I always found it peculiar that the author of the From-Hell-Letter used the phrase "Catch me WHEN you can". Isn't the right english Version "Catch me IF you can"? Or are there any varieties? I'm asking, because I am german myself and may be mistaken.
You have to know that "if" is translated into the word "wenn" in German, which is pronounced like the english word "when". So it would make sense to me, that this mistake could be easily made by a german-speaking author. What do you think?
I think an argument against your point, is that the writer actually says just before the "catch me when you can," "if you only wate a whil longer" - so he would be making a mistake just after he failed to make a mistake.
You're right "Catch me WHEN you can" ist a grammatical construction, but ist it really a common expression? Even in connection with the use of "if you only wate a whil longer"? In Germany we only know the expression "Fang mich, WENN du kannst!". Maybe I'm a little stubborn but for me it would fit just too well: The many wrong spellings, the use of the word "when" instead of "if" (which is a very common mistake among Germans who are not used to speak English) and many witnesses described him as "foreign looking"...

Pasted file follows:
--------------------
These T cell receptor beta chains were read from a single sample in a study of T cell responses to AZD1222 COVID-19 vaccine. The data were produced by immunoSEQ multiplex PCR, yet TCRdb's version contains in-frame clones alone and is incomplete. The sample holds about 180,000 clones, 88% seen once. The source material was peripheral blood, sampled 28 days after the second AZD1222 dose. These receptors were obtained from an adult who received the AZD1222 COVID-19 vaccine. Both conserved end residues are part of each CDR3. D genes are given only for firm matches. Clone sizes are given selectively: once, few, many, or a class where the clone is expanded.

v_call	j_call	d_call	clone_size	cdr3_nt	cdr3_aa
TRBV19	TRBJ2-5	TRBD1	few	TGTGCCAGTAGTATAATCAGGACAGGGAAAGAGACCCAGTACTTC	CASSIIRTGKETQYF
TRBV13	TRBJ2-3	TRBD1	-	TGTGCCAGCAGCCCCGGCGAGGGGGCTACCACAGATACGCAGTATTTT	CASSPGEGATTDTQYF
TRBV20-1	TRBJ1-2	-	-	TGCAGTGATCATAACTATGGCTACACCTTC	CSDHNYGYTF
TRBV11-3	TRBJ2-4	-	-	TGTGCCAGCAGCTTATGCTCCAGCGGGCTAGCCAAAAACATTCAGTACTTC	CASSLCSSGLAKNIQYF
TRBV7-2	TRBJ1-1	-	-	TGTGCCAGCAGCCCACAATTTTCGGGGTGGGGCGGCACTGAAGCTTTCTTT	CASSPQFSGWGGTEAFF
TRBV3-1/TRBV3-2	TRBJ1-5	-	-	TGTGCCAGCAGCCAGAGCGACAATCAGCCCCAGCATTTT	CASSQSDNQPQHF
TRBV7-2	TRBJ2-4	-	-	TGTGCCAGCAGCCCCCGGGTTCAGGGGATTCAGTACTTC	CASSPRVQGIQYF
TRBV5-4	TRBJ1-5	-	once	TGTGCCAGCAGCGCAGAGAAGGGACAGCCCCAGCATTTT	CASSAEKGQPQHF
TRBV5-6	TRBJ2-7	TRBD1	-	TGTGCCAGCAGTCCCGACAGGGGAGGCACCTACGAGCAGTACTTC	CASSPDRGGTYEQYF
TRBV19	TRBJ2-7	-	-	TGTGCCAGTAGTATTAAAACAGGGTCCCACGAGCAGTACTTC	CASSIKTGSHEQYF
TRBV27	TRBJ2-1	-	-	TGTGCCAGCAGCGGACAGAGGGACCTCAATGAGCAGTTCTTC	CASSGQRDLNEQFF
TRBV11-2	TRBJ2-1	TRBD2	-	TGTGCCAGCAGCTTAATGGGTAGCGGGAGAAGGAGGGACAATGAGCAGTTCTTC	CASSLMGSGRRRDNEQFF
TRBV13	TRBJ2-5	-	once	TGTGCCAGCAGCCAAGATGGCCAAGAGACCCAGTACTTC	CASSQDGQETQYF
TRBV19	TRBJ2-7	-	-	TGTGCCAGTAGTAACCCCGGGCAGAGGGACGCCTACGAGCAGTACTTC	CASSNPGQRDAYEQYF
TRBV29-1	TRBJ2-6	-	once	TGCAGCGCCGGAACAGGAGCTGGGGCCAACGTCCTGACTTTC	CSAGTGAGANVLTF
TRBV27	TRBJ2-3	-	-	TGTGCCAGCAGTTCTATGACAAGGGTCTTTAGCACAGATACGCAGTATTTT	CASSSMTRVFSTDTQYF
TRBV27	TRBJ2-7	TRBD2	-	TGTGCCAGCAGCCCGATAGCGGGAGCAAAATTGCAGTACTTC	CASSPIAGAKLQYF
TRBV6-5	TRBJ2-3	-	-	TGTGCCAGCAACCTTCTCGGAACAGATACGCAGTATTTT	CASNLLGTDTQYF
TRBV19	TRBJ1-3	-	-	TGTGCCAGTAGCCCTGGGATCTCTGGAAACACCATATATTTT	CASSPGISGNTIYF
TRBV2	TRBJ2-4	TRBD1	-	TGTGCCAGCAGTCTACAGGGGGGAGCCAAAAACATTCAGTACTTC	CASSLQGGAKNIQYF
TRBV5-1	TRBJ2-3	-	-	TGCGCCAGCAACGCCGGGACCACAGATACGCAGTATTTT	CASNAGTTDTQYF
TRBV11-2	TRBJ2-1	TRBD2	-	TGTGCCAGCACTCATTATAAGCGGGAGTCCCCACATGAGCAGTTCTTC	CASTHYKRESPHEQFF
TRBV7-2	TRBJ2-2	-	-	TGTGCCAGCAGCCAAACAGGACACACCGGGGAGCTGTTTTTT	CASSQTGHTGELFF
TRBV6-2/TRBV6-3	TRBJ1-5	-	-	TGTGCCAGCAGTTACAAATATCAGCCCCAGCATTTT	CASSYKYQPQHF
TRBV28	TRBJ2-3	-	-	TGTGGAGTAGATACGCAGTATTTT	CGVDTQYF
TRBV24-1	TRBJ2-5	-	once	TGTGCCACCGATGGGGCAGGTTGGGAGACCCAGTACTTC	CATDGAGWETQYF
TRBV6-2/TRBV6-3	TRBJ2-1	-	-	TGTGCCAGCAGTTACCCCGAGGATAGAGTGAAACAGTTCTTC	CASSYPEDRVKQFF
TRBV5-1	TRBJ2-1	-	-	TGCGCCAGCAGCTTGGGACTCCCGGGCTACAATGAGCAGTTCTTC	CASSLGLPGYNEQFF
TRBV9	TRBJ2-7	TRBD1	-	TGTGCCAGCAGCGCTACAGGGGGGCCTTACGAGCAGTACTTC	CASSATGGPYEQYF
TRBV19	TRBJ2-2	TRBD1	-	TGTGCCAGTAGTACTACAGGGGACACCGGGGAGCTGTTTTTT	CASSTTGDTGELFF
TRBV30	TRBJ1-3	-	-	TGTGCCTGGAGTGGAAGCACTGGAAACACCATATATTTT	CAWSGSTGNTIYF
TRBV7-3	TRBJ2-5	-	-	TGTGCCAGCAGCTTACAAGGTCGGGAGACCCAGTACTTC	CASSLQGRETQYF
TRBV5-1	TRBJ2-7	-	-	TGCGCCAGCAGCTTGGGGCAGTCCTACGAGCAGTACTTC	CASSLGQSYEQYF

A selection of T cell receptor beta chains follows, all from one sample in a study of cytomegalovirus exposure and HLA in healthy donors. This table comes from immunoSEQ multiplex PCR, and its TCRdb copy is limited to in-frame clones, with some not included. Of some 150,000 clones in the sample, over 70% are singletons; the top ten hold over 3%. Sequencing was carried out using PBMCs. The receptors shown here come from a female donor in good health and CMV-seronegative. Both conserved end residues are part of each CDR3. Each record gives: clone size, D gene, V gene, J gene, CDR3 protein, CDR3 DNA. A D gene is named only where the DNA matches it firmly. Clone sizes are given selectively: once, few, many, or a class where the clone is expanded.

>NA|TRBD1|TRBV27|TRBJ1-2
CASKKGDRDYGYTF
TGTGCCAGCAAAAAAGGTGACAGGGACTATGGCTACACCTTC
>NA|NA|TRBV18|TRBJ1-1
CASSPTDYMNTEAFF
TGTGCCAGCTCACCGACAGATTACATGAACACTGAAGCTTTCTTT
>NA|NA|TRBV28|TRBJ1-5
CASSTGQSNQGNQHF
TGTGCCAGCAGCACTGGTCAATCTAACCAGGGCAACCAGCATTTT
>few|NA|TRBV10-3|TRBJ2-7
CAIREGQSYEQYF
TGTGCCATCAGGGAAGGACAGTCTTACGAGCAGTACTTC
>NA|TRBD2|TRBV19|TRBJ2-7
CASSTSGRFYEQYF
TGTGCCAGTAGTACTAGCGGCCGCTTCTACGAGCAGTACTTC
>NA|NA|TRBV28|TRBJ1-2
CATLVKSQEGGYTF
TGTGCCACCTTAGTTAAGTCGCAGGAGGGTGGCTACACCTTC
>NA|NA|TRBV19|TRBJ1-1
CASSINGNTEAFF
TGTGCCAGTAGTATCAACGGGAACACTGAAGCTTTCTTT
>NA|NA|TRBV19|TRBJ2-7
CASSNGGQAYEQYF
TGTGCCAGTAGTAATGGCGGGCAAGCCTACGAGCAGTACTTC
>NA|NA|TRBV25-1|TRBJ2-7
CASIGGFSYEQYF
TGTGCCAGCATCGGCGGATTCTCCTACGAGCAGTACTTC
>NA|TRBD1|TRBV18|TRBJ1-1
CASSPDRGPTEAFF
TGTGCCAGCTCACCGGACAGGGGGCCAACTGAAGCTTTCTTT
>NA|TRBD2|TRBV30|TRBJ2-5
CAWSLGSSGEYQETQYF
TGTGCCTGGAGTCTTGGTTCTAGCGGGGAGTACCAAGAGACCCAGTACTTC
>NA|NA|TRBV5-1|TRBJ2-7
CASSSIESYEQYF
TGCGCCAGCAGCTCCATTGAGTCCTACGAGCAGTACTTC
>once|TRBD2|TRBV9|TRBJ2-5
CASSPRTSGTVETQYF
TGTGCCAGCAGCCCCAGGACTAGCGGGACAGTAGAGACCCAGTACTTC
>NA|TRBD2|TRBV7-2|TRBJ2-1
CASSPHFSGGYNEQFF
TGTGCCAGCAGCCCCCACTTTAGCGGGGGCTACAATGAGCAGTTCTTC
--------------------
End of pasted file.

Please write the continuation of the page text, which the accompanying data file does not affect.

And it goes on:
I am conducting research in to this case as I have done for years. The only German suspect I have come across is one Carl Fagenbauhn (apologies for the spelling). He was a German Midshipman who was making frequent trips between Germany, the dutch isles and London. Is he in your highly valued opinion a credible suspect. If not why not?
Getting back to the Lusk Letter, I've always wondered why he addresses Lusk as "Mishter". It's a wrong spelling, obviously, but not even a phonetic one. Does anyone know if Lusk had a speech impediment which the writer might have been mocking?
On balance, I don't think there's much in the letter to suggest that the writer was German, although Chriswald is entirely correct in saying that 'if' in English translates as 'wenn' in German. I think the 'Catch me when you can' reference is just an idiosyncratic variation of the usual wording. Alternatively the writer is implying that Lusk has missed (or will miss) an opportunity to apprehend him.